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Aaron White, vice president of sustainable investments, CIBC Asset Management.
The Russian invasion of Ukraine is concerning on several fronts. Firstly, the humanitarian crisis and its impact on the people of Ukraine. And second, the elevated geopolitical tensions that are rattling global markets as investors seek to understand the short, medium, and long-term implications of the conflict. With soaring commodity prices combined with the social and humanitarian impact, many investors are asking how the conflict will affect the environmental, social, and governance landscape. Let’s examine how ESG investing played a role in identifying the risks of the conflict and what this means going forward for ESG ratings and analysis.
The ESG analysis of sovereign entities has been up until this point reliant on factors heavily correlated with GDP. Factors, such as primary energy consumption, food security, labour freedom, human rights, political stability, government effectiveness, rule of law, and gender inequality are examples of inputs that are important when assessing a country’s ESG risk. These considerations are very slow moving and the data is available typically only on an annual basis. The situation in Russia has identified the need to rethink the process of sovereign ESG risk analysis and develop a more dynamic approach. We have seen the reaction of the various ESG ratings agencies in the wake of the crisis, downgrading Russian assets significantly. Expect rating agencies to rethink the methodology that drives the ESG country ratings and investment managers to develop more robust processes around their own evaluation of these risks.
The conflict will have significant implications for the energy markets with countries focused on solving for two distinct problems, energy inflation and energy insecurity, with the latter potentially transforming and accelerating the energy transition. The short to medium term implication is related to energy inflation and will have countries look to solve for the increasing cost of conventional energy. This will lead to short term policy changes, which we have already seen in the EU with governments pushing to keep nuclear and coal plants online past their scheduled decommissioning dates. The EU who has struggled with the inclusion of nuclear as a transition fuel over the past several years appears to be rethinking that approach. The EU will also likely ramp up its immediate utilization of liquified natural gas, as it shifts away from Russian gas. The EU currently imports 90% of the gas it consumes. And half of that comes from Russia, who also represents 25% of oil imports and 45% of coal imports.
This places pressure on the energy insecurity part of the equation as the EU appears prepared to tackle this issue. On March 8th, the European Commission took the first steps towards implementing a plan with the Repower EU Initiative. This calls for the diversification of gas supplies, conducting faster rollout of renewable gases, hydrogen being the primary candidate and replacing gas and heating and power generation. There has also been pushes to work towards producing greater energy efficiency and plans to retrofit existing homes and infrastructure. These are long term challenges that the EU faces. However, the conflict will have reverberating and long-term implications for accelerating the energy transition in Europe. North America will not be immune to the effects on conventional energy and the oil and gas sector with the focus on ESG considerations in the oil and gas business and the push for greater energy security. Canadian oil, which has long been shunned as dirty and expensive will emerge as a more secure and socially acceptable source of oil.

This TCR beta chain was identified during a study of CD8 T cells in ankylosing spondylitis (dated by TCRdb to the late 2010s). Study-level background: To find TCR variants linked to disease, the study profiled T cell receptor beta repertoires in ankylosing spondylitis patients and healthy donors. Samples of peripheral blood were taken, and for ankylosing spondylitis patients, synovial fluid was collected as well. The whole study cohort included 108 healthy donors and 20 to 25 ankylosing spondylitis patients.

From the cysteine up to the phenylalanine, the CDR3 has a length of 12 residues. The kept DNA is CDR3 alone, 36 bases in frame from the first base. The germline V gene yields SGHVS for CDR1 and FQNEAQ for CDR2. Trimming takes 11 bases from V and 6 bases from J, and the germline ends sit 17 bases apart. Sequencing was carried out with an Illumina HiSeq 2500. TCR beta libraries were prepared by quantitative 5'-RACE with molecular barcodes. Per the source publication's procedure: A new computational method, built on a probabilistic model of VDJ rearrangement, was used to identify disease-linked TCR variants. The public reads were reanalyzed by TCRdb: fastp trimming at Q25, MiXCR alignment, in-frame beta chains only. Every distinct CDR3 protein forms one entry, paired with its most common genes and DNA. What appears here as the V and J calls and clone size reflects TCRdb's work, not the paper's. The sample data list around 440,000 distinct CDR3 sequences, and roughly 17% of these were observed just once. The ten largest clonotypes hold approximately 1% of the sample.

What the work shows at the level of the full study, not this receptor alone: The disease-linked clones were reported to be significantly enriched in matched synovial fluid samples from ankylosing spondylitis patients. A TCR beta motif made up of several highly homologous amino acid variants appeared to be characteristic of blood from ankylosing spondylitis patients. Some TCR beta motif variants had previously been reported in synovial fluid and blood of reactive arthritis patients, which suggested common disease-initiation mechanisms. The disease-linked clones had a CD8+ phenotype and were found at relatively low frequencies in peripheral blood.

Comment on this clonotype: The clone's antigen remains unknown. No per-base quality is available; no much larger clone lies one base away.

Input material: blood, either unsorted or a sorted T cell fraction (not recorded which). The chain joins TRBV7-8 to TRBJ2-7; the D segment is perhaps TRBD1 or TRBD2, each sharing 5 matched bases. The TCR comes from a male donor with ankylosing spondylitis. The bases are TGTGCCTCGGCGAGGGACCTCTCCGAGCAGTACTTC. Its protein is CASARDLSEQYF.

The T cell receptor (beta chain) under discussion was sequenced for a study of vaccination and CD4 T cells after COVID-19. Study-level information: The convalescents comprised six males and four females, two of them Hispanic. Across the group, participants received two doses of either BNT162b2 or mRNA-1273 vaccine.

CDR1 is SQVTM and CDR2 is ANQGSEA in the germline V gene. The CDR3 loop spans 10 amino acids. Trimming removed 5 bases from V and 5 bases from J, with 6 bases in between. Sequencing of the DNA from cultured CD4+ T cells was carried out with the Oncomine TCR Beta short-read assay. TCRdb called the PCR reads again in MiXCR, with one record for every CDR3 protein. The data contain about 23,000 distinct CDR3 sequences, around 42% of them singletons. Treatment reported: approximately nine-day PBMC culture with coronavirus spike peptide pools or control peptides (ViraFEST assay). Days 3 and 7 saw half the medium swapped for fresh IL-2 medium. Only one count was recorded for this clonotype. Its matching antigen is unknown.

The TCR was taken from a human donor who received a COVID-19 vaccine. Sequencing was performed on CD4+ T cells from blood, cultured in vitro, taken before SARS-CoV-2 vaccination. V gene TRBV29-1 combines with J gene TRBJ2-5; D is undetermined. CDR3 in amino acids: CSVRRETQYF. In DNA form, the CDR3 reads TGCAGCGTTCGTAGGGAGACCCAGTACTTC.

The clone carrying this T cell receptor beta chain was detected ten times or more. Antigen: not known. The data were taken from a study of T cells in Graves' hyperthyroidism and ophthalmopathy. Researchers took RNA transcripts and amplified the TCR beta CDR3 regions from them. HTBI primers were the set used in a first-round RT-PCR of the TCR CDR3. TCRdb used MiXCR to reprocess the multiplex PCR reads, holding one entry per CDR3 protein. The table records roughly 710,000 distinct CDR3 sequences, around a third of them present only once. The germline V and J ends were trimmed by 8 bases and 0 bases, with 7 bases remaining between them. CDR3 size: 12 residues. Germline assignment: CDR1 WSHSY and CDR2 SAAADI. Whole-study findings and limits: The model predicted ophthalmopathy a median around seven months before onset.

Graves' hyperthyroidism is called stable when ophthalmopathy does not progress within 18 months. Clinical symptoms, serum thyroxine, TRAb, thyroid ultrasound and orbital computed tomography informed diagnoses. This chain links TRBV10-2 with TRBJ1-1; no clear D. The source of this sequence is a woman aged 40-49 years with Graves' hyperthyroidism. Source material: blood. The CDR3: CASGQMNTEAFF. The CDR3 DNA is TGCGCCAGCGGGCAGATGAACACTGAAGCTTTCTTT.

Canadian firms have long been leaders in ESG relative to global oil and gas peers, many of which are committed to net zero in their own operations, have robust environmental policies in place, and strong employee rights and safety. The oil price shock will rattle the North American consumer, which will likely increase demand for renewable energy and technology. For example, in the first week of March with the price of gas spiking, the Google Search trend for electric vehicles increased by 400%. Price is the biggest motivator and with the cost curve shifting in favour of alternative sources of energy, the longer oil prices remain high, the more consumer sentiment will change. This will also shift the green premium where historically consumers have had to pay higher prices for green sources of energy. We’ve already seen through technological advances a significant reduction in this premium. And with higher oil prices, it will shift to possibly a discount.
We will see greater research and development of technology and more willingness of the average consumer to invest and transition to these emerging technologies. Where the long-term implications of climate change have been an effective motivator at forcing governments and corporations to implement net zero ambitions, the conflict has created short and medium term benefits. Governments and individuals will be motivated to control energy inflation and security, which will accelerate the global transition, making our ambition for net zero by 2050 more possible. While investors in conventional energy have benefited in the short term, this may be their last hurrah.